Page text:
People who own a cat or dog are more likely to experience slower cognitive decline compared to those with no pets, new evidence has revealed.

Research conducted at the University of Maryland has found that walking a dog is associated with good mental abilities, including memory, problem solving, learning and thinking.

During the study, the scientists analysed the cognition of more than 630 middle-aged and older adults.

Nearly 15% of the participants owned a dog, while approximately 11% of the adults taking part had a cat.

According to the results, all of the participants experienced cognitive decline over 10 years, but this deterioration was slower in cat or dog owners compared to those with no pets.

In addition, the findings have revealed that the participants who walked their dogs had even slower cognitive decline compared to those who did not take their dog out for walks.

The authors said: “The current study provides important longitudinal evidence for the contribution of pet ownership to the maintenance of cognitive function in generally healthy community-residing older adults as they age.

“Older adult pet owners experienced less decline in cognitive function as they aged, after considering both their pre-existing health and age.”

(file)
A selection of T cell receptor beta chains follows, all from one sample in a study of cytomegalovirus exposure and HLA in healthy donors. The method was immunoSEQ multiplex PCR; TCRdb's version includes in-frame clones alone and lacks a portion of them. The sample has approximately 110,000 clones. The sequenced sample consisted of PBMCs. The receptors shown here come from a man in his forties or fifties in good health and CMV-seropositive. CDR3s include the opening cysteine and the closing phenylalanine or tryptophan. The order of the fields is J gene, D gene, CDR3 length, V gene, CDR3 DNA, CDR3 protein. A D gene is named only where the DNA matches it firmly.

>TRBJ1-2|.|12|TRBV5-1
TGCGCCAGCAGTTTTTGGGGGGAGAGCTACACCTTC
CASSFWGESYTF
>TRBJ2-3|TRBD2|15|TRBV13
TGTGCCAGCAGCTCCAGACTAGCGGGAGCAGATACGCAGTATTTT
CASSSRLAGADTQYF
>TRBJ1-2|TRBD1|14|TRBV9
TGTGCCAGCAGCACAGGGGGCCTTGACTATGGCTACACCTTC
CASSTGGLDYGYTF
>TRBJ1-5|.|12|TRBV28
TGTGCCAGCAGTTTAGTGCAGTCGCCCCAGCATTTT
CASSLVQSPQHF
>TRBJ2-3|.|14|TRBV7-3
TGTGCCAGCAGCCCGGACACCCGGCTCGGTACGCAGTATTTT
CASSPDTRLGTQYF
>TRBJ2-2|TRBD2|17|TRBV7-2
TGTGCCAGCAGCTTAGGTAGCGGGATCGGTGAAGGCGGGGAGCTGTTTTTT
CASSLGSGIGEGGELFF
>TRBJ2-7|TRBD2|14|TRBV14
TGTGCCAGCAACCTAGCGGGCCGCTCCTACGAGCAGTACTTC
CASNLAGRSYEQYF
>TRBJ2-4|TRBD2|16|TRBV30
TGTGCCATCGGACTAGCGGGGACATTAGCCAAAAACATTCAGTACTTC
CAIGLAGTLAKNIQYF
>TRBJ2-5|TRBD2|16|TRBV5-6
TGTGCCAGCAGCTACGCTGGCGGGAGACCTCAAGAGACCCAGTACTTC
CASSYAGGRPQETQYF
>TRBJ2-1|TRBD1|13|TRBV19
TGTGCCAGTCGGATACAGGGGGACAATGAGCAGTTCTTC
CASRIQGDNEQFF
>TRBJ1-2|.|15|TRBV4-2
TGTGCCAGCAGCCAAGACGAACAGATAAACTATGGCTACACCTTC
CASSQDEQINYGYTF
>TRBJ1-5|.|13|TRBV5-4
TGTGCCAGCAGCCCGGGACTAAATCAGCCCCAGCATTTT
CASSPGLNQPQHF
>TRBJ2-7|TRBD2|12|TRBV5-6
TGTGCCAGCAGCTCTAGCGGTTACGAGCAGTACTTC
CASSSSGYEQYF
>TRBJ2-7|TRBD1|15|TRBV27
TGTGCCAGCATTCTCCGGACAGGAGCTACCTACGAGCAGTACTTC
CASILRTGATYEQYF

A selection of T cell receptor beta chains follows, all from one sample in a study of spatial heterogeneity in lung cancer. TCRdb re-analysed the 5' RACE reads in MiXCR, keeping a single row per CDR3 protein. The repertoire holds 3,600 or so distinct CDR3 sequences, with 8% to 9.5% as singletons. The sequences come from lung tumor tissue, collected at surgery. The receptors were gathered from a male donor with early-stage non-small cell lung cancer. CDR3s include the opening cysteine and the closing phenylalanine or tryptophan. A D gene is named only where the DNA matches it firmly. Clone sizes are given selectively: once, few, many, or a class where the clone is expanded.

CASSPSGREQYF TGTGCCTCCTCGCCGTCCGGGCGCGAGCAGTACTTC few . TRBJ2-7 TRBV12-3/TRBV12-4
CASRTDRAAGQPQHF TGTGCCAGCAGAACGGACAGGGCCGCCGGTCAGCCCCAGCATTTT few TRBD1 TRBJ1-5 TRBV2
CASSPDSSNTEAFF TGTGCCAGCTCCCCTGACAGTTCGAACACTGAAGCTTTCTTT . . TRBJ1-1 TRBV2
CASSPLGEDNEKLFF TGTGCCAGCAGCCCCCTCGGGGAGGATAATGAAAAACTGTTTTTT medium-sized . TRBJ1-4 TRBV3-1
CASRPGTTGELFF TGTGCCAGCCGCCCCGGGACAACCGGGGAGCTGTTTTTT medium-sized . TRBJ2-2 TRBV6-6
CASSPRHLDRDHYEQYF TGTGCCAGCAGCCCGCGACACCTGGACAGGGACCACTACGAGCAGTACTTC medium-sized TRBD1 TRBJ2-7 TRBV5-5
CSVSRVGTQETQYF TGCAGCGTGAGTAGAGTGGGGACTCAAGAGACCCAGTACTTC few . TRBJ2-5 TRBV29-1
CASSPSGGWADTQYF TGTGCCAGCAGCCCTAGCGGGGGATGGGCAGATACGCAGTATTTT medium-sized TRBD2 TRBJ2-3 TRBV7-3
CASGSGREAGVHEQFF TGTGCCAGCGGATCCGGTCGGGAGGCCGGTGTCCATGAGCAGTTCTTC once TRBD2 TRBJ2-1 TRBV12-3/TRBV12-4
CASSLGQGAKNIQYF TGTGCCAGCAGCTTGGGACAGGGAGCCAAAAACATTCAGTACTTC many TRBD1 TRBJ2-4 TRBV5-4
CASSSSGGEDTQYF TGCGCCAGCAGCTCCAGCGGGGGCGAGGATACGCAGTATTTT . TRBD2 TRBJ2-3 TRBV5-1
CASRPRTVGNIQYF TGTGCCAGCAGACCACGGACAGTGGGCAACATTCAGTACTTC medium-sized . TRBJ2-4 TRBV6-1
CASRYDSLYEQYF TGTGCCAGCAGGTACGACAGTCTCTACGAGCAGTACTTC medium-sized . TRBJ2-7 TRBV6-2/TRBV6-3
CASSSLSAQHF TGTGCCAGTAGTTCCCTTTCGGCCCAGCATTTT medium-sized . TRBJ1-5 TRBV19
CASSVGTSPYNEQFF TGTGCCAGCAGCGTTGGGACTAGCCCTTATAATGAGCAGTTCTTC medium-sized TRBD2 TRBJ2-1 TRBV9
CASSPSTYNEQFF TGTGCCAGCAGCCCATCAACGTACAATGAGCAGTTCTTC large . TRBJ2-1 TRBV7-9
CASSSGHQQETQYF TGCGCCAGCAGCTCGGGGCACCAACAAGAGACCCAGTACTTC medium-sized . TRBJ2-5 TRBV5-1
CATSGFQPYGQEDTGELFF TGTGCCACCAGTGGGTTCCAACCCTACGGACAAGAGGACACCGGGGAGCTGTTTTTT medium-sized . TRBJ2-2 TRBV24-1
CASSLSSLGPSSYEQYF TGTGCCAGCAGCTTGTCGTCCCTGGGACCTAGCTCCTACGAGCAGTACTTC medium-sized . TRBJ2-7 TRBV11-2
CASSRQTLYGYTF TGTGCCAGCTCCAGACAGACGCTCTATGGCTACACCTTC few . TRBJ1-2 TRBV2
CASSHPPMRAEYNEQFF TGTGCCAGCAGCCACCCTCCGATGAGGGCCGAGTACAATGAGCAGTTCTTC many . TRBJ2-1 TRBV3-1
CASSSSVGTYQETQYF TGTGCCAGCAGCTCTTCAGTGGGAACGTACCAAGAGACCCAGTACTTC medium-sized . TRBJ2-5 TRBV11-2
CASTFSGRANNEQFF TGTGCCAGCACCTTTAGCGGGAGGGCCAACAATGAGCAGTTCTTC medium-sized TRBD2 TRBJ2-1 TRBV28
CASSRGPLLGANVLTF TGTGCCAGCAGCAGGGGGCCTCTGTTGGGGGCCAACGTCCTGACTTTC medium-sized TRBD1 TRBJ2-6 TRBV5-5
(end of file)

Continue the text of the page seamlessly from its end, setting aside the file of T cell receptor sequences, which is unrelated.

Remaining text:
They added: “Memory, executive function, language function, psychomotor speed, and processing speed deteriorated less over 10 years among pet owners than among non-owners and among dog owners than non-owners.

“Cat owners experienced less deterioration in memory and language function.

“Dog walking also was associated with slower deterioration in cognitive function.”

Prior research has reported that owning a pet is also associated with reducing your heart rate and blood pressure.

Scientists believe this is because pet owners are more relaxed, less stressed and have an external focus for attention.

The authors concluded: “Policy makers can use these findings to support inclusion of pets in care plans, designing housing and neighbourhoods for seniors that are friendly for dog walking, and developing programmes to support pet ownership.”

The study has been published in the journal Scientific Reports.

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